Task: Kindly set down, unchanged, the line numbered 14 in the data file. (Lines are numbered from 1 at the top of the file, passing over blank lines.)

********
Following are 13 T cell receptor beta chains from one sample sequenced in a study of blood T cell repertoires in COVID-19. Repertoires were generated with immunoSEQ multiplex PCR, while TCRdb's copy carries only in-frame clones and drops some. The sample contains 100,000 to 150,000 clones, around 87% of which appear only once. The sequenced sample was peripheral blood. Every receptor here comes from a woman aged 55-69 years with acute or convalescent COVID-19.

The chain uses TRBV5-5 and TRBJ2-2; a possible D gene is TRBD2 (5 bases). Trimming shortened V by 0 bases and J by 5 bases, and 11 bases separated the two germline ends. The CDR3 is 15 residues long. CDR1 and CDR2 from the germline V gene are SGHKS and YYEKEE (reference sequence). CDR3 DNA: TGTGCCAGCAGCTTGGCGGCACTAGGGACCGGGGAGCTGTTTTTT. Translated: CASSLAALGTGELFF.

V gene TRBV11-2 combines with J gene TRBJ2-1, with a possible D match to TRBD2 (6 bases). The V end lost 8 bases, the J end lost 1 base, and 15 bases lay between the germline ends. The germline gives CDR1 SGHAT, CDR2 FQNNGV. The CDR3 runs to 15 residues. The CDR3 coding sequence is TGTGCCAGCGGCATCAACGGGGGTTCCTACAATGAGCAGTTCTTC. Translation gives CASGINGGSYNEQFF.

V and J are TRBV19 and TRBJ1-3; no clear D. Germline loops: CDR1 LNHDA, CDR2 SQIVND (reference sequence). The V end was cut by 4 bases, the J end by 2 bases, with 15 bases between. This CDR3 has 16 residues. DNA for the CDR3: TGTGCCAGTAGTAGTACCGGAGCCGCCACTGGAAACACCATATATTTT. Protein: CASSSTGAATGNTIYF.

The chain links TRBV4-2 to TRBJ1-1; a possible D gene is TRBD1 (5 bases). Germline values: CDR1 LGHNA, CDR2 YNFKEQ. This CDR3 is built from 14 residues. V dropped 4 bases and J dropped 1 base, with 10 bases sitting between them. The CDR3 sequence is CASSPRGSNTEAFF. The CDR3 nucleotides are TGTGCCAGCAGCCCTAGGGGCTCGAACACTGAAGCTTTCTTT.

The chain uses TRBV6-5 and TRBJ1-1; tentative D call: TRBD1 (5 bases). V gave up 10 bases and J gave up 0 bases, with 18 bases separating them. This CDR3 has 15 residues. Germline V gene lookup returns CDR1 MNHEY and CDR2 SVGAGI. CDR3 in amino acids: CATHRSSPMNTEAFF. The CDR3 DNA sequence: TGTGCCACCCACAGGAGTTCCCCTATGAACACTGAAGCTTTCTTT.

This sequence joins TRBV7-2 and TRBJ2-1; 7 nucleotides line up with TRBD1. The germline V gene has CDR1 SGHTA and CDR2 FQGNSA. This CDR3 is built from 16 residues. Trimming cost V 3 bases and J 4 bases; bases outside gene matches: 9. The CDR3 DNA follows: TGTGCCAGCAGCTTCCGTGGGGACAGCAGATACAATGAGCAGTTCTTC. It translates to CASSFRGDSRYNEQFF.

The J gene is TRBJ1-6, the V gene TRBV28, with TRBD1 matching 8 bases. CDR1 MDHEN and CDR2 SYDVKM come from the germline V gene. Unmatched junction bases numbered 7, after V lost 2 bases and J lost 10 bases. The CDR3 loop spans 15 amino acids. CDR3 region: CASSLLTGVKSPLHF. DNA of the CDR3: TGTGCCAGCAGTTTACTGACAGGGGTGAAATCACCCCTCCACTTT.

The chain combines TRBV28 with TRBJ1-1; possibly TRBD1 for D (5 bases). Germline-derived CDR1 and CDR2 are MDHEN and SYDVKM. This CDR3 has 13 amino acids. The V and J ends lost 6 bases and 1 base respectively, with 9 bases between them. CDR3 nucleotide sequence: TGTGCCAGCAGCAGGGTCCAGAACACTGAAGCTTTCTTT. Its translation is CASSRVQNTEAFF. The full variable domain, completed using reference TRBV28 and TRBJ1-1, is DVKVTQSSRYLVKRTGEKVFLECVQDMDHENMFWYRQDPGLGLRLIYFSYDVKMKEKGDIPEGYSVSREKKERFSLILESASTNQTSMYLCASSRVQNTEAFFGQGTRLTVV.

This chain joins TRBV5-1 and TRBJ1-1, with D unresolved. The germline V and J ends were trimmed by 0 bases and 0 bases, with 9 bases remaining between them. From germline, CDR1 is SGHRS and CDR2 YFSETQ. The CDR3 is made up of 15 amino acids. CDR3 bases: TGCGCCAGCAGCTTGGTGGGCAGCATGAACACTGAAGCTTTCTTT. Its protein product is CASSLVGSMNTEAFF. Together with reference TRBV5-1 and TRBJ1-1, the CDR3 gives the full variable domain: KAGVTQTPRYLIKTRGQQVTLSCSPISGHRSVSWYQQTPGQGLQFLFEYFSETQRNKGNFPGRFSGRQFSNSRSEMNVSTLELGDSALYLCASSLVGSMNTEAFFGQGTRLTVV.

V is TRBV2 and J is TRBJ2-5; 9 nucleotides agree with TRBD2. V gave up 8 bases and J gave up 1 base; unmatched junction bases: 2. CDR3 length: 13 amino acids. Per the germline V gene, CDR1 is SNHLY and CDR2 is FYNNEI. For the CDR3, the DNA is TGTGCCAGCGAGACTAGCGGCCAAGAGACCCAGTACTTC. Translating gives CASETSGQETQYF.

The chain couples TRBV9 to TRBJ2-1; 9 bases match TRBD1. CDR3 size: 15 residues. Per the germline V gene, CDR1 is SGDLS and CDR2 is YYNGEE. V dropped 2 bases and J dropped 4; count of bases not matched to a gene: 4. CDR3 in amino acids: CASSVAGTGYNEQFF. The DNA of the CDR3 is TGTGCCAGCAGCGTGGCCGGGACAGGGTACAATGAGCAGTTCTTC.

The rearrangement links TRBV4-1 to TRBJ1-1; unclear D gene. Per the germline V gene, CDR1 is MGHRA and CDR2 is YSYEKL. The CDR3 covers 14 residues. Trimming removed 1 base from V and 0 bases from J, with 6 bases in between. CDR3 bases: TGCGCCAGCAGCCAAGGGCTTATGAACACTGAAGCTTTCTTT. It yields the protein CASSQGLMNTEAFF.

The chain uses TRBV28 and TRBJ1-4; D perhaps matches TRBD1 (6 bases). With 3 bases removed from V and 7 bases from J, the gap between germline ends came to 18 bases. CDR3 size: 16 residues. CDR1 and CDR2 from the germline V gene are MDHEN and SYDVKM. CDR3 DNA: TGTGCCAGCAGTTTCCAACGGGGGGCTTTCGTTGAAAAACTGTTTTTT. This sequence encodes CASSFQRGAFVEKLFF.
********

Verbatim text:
The chain uses TRBV28 and TRBJ1-4; D perhaps matches TRBD1 (6 bases). With 3 bases removed from V and 7 bases from J, the gap between germline ends came to 18 bases. CDR3 size: 16 residues. CDR1 and CDR2 from the germline V gene are MDHEN and SYDVKM. CDR3 DNA: TGTGCCAGCAGTTTCCAACGGGGGGCTTTCGTTGAAAAACTGTTTTTT. This sequence encodes CASSFQRGAFVEKLFF.